Lately, I’ve been sending work to a friend of mine. A new friend, a poet whose feedback I trust. After a while she said to me, ‘How come you keep using words ‘little’, ‘quiet’, ‘small’?’ I said I didn’t know why, that I had started and it stuck.
There’s a bookstore I go to each time I’m in Melbourne. I go two or three times each trip and there’s no real reason except for the fact it’s so big that I can stay a while and hide, and it’s next door to a gelataria. Last week I was at this bookstore, and I saw a small bright orange book with a puma on the cover. It was Little Labours by Rivka Galchen, and I took a picture and I sent it to my friend. I texted, ‘Look how small this book is, and how beautiful!’ She replied, ‘How much longer do you think this obsession will go on?’
Little Labours. Small book.
I liked these words and I couldn’t say why, and I asked if the problem in my work was repetitiveness. She told me that she had used these words herself out of fear that what she was saying was unimportant. ‘Among young female writers,’ she texted, ‘it IS VERY COMMON. It comes across as ‘damsel in distress’,’ she said. Then: ‘We can fight our own dragons thank you.’
While I wasn’t sure that I had been trying to minimise my voice, I was reminded of where I and my work sat in the wider context. This context where ‘female writing’—and really any non-binary, non-white male writing—is lesser-valued.
With my own work, I try to keep a certain point of view. But I acknowledge that this point of view is nothing if not a luxury, and one that I am only able to keep because of my position of privilege—in education, community, circumstance, and opportunity.
I also acknowledge that this point of view is something of a castle in the air. Non-binary, non-white writers, artists, workers, humans historically and systemically work twice as hard for the accolades that others receive.
In our discussions of marginalisation and labour, Peril was able to partner for this edition with this year’s Women of the World Festival. Held at the Footscray Community Arts Centre, Board Chair Eleanor Jackson facilitated our panel, ‘Some Woman’s Work’. The panel featured CEO of the Social Studio Eugenia Flynn, and poet and activist Sadaf Saaz and author Priya Srinivasan—both of whom appear in this edition.
Why is a woman’s work never done? This panel will examine different understandings of labour in a range of ‘feminised’ sectors, in both global and local contexts, including understandings of work often rendered invisible, stigmatised or poorly valued.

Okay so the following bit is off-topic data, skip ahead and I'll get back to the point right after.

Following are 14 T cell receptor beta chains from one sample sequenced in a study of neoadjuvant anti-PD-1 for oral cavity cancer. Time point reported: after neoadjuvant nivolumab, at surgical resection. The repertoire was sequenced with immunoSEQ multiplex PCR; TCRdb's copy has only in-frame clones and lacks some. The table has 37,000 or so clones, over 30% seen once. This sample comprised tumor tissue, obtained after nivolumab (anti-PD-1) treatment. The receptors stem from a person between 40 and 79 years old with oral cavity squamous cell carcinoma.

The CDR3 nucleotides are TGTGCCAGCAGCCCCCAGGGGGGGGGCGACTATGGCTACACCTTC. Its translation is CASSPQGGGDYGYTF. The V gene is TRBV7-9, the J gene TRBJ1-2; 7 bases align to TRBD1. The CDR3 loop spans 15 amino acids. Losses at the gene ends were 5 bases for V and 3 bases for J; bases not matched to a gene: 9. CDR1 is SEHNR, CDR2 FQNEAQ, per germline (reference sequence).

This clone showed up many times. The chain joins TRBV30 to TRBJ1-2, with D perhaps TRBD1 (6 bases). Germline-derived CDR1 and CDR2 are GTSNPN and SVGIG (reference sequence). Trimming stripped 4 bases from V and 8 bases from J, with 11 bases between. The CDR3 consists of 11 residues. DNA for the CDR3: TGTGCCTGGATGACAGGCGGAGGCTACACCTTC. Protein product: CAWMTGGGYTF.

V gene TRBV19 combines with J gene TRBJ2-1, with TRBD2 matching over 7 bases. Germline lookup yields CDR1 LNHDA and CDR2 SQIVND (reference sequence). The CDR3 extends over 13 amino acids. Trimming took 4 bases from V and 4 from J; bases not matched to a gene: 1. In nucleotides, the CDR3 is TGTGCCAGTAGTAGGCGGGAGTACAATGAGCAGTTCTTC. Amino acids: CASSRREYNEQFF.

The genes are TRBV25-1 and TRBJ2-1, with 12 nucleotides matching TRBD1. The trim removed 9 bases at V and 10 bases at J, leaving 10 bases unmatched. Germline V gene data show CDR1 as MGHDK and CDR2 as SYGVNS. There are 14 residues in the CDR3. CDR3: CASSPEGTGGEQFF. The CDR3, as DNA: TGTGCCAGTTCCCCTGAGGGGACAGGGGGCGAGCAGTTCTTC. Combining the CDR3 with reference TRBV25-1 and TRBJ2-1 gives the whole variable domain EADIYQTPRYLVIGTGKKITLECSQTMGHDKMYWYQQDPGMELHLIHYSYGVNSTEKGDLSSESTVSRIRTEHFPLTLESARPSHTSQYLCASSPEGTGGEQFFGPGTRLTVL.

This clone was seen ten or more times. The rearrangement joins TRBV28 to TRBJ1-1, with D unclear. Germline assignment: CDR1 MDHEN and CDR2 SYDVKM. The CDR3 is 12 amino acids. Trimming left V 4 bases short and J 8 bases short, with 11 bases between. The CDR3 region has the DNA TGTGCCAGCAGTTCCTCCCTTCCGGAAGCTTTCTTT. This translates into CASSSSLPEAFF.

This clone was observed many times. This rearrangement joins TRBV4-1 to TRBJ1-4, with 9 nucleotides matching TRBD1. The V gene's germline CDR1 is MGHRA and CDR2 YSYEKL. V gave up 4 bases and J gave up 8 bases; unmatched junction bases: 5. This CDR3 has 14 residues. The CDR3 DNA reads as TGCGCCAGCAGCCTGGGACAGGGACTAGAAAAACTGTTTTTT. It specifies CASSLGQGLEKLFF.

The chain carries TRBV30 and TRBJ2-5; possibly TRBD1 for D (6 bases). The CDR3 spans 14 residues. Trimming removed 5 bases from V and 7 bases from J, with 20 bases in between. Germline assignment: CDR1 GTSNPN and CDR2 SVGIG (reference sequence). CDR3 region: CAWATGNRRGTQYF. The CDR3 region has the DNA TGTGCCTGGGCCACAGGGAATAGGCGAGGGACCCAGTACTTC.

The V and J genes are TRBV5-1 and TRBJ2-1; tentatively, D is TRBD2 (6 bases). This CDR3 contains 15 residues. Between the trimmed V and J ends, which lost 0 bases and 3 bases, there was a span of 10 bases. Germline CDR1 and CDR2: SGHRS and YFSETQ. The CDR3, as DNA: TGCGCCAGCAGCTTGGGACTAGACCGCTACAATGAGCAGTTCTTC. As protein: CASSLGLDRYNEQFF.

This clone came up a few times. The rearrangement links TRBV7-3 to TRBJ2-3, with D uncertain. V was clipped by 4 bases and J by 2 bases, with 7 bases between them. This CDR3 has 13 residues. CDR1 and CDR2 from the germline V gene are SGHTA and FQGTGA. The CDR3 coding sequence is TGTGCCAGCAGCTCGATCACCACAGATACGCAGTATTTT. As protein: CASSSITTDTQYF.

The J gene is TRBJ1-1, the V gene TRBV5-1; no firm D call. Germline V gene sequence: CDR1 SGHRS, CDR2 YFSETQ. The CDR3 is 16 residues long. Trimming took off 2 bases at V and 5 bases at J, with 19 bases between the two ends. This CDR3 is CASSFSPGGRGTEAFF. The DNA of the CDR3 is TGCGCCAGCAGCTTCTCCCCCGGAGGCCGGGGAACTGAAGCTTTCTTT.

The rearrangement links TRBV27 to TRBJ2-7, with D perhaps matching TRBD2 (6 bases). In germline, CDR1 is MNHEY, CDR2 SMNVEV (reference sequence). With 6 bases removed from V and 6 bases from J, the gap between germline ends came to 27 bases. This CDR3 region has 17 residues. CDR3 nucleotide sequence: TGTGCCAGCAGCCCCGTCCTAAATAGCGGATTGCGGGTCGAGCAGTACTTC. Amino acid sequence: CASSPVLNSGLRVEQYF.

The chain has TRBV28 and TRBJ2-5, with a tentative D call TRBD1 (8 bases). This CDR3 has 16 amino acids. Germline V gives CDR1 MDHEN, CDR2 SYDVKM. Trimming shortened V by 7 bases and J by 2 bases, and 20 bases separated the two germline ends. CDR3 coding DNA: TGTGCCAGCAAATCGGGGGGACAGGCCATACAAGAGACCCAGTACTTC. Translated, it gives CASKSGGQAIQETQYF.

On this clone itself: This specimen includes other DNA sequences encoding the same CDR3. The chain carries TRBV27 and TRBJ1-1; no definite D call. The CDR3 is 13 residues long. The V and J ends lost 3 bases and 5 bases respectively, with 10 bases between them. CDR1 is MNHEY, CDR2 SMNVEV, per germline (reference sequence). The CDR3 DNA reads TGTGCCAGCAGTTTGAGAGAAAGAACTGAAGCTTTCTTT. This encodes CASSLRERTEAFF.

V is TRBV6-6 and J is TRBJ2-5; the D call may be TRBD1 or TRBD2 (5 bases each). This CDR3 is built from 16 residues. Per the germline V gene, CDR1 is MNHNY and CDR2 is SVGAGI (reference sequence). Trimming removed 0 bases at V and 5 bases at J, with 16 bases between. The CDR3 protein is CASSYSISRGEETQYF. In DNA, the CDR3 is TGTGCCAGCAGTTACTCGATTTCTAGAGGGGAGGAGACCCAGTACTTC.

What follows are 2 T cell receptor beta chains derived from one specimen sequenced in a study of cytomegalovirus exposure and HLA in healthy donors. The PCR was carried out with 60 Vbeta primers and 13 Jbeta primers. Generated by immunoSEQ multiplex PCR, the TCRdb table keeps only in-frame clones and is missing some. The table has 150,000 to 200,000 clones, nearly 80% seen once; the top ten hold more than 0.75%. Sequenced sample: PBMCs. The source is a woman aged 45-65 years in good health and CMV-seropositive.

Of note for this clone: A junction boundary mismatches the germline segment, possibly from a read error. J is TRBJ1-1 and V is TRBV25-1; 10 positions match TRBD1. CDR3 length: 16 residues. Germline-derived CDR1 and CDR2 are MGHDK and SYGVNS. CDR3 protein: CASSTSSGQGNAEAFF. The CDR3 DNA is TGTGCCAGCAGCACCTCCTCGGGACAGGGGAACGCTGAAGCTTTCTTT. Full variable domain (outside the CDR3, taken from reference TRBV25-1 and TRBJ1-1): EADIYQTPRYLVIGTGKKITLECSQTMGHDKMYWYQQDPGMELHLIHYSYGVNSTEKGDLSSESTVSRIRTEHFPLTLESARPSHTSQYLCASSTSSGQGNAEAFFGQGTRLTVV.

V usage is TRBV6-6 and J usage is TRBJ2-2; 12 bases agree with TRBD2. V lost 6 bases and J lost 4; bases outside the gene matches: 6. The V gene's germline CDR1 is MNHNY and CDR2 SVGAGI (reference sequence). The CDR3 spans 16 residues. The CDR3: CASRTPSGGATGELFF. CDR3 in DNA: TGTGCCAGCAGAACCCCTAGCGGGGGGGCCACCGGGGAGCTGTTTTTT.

The festival was, as always, refreshing and empowering. Painful sometimes, too, but a necessary pain. Following conversations at the festival, we opened our call out—and our panel—to you.
Work began to roll in (literally, figuratively), and I read Natalie Kon-Yu’s essay on being a female academic and writer of colour, on being the ‘Other author’, where ‘you labour the point over and over again that there is a lack of diversity in the industry, that whomever is cutting up the pie has a bad knife and a shaky understanding of fractions, and you do this because you realise that you are in a position of privilege’.
And I read it again and then once more, and then it was four A.M. and I was replying to emails with Kon-Yu’s lines ‘There’s no day too long…We do this work because we love it, because it is important and somehow bigger than we are,’ still looping in my head.
One of these emails was from Eileen Chong, and the opening lines of ‘Tide’ were enough to put me to bed to sleep on the words: ‘That morning in spring I’d thought / I was at peace. To think of you and walk / past without pain.’ The poem unfolds into an affecting meditation on the work of accepting the self.
Then, there is Juhi Sonrexa’s essay on the future of work, how labour cannot be considered without considering inequality, how freedom is found ‘through economic independence and mobility’. Sonrexa turns a critical lens onto the impact socio-economic development has on how we think of labour, and how labour as we know it relies on poverty.
These are only three of sixteen wonderful, honest, angry, critical, beautiful reflections on marginalised work, on labour and on privilege. None small, and certainly none quiet.
I ended up buying Galchen’s book that afternoon. It was about new life with her new-born, and much in part about the stigmatisation of ‘women’s writing’, and of women writers with children. She talks of her two favourite books, Murasaki Shikibu’s The Tale of Genji and Sei Shonagon’s The Pillow Book, both written by women and both the most lauded pieces of literature to come out of the Heian period. She then quotes The Tosa Nikki—the third most renowned—a travelogue written by a male writer under a female pseudonym: ‘I hear that diaries are things that men make but let’s see what a woman can do.’
This is just the beginning of the conversation, and we welcome your voices to it.